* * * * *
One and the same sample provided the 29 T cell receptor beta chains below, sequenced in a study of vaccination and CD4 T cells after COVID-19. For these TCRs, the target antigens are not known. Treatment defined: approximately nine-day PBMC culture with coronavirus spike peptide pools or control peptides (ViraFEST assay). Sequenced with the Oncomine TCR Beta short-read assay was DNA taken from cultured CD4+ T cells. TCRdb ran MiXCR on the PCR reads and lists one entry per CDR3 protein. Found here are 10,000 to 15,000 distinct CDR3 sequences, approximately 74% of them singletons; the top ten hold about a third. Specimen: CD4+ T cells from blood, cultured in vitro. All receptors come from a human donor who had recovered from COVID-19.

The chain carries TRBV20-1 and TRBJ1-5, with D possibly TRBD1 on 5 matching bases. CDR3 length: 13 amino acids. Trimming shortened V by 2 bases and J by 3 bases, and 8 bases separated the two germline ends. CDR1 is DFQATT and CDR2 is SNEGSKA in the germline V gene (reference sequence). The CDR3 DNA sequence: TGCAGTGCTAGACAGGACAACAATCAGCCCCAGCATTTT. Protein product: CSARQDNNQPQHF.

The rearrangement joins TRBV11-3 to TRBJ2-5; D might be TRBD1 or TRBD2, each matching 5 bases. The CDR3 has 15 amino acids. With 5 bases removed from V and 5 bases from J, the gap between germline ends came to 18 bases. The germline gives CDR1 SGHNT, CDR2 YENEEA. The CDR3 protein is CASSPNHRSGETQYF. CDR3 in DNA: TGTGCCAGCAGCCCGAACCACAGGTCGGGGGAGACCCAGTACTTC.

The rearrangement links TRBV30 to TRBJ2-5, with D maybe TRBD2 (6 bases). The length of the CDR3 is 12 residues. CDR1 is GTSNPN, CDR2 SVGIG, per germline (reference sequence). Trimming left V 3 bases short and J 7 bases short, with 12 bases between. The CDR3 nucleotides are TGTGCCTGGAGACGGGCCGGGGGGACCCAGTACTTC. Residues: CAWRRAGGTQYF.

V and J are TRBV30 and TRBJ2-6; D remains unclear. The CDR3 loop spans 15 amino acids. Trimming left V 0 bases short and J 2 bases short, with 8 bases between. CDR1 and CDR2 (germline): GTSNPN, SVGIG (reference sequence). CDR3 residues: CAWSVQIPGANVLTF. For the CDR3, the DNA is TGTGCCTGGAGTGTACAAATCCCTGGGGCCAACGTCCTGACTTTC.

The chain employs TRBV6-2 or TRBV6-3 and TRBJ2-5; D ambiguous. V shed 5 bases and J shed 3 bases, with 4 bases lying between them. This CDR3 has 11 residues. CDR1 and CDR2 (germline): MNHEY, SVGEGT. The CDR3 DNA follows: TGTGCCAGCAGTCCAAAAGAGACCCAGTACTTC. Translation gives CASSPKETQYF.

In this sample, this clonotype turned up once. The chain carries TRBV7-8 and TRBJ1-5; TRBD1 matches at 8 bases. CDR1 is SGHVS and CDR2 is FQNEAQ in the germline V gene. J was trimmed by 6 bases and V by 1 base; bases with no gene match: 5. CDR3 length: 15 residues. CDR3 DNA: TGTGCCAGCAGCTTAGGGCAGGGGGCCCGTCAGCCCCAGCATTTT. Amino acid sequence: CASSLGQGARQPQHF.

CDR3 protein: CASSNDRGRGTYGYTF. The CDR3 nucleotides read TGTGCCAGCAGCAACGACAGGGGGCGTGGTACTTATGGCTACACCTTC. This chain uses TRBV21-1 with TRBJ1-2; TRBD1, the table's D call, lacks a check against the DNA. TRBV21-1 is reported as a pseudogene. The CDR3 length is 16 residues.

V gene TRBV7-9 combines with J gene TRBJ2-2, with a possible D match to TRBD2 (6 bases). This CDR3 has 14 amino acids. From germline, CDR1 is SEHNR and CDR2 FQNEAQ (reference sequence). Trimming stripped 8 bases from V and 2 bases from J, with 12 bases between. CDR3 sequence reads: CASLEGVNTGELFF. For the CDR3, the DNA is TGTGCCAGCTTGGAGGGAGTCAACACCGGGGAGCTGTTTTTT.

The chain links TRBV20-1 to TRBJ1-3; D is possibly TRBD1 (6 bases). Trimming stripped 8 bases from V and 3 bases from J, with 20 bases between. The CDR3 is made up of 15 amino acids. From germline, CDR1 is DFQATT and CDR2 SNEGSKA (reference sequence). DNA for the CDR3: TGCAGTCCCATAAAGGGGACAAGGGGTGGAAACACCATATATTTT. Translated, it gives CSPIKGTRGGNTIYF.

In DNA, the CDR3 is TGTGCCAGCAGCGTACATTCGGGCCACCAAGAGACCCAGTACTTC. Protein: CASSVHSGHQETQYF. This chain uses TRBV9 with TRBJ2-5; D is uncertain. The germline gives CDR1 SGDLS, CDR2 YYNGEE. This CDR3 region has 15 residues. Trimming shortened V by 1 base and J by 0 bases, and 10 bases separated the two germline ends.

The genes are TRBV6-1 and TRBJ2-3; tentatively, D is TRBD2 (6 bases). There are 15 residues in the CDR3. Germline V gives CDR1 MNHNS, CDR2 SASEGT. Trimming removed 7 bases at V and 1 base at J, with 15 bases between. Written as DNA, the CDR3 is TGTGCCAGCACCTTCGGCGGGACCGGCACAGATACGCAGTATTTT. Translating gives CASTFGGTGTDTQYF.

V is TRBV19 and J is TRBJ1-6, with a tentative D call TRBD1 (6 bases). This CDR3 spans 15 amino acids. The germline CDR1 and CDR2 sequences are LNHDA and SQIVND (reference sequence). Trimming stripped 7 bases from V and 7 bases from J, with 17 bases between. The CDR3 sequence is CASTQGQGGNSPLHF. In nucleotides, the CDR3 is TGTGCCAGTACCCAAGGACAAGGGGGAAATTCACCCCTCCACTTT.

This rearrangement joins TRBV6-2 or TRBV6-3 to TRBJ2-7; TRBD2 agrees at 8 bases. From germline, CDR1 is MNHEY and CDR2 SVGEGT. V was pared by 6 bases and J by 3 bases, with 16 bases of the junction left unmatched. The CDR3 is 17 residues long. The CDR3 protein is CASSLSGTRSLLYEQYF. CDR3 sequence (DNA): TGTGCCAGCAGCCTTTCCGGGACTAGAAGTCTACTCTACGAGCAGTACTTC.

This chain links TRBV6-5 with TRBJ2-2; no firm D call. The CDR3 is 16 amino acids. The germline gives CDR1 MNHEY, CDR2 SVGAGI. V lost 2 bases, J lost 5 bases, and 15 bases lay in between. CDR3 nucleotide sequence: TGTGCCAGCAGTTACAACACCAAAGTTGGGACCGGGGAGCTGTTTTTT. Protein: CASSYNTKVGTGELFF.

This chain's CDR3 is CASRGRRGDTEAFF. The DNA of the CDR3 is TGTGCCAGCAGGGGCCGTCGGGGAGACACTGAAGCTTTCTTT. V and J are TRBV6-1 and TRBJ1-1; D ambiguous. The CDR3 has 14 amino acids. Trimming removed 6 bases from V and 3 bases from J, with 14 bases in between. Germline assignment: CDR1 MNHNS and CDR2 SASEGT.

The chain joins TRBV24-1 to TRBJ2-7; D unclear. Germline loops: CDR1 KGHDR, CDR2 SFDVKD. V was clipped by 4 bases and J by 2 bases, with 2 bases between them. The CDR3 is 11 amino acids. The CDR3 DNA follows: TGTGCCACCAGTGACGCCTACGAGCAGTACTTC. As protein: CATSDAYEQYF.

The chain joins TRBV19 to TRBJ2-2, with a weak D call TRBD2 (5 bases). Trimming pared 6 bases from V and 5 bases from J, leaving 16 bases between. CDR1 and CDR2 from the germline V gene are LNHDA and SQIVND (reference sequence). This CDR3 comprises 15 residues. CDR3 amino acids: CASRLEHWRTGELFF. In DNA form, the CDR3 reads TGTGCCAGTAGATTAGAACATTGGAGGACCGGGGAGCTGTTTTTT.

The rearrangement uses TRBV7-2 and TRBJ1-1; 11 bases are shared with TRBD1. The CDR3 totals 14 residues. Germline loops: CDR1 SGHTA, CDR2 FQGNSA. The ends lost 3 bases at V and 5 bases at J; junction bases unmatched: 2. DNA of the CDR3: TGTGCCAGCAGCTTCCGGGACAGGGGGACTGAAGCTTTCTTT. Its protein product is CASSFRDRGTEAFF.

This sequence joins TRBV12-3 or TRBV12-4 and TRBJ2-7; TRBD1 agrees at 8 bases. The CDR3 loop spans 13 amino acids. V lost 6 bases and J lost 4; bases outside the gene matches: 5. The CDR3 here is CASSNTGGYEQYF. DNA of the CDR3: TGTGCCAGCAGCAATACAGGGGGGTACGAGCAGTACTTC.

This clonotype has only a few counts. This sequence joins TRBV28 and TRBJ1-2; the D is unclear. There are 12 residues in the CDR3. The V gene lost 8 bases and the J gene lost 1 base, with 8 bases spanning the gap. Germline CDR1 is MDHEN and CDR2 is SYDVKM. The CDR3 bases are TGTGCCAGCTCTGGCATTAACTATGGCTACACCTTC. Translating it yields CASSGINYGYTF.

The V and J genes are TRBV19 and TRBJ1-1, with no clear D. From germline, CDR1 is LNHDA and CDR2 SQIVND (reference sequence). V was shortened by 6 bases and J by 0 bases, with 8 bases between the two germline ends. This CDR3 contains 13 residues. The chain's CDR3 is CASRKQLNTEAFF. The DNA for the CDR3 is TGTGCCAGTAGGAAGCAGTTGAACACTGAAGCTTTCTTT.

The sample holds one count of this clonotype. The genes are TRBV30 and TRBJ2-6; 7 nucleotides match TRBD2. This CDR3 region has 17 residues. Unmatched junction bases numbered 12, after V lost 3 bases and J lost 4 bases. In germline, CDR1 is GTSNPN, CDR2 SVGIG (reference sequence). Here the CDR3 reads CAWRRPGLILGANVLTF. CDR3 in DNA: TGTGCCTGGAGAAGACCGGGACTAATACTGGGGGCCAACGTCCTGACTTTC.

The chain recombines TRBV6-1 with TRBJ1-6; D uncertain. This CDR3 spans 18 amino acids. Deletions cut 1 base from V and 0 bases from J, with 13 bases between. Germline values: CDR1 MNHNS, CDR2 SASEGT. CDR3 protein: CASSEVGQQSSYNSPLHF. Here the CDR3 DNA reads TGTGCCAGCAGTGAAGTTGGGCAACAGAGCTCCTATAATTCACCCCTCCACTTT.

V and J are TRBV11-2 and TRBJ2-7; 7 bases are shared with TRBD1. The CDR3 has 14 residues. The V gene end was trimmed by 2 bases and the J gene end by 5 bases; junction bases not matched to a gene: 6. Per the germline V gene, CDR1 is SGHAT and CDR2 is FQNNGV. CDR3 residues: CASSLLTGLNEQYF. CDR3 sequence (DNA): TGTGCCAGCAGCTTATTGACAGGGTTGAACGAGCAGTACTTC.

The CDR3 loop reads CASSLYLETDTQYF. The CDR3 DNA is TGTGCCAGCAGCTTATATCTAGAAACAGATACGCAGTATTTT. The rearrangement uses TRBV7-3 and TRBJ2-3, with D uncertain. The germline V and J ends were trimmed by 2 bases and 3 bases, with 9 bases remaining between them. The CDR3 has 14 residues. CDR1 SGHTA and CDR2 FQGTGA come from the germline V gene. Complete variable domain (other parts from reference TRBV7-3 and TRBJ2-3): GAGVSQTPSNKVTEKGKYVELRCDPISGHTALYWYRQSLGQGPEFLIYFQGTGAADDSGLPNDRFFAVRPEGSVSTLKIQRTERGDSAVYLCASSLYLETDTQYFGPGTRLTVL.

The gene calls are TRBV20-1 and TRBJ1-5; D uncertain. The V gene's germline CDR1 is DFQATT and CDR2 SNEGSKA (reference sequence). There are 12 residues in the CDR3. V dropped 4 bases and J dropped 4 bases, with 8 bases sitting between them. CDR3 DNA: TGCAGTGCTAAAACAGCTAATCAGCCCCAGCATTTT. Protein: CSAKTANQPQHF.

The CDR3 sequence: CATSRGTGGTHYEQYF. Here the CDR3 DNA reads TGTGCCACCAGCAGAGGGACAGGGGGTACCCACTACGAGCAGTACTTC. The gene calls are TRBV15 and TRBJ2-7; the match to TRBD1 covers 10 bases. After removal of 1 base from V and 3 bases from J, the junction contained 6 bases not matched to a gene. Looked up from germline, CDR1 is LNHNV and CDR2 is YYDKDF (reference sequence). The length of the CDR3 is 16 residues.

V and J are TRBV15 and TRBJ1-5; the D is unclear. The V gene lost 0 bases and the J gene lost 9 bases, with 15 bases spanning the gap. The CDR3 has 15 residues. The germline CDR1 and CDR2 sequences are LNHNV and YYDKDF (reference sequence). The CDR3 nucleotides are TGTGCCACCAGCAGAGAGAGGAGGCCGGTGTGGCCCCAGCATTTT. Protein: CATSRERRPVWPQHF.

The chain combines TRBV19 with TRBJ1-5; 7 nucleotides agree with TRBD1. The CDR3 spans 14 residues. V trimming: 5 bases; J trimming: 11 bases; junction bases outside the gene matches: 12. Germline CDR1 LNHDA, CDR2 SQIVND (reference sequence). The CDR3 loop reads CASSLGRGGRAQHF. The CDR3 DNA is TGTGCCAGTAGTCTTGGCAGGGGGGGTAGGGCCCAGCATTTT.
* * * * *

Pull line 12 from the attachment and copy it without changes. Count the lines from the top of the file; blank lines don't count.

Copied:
The genes are TRBV6-1 and TRBJ2-3; tentatively, D is TRBD2 (6 bases). There are 15 residues in the CDR3. Germline V gives CDR1 MNHNS, CDR2 SASEGT. Trimming removed 7 bases at V and 1 base at J, with 15 bases between. Written as DNA, the CDR3 is TGTGCCAGCACCTTCGGCGGGACCGGCACAGATACGCAGTATTTT. Translating gives CASTFGGTGTDTQYF.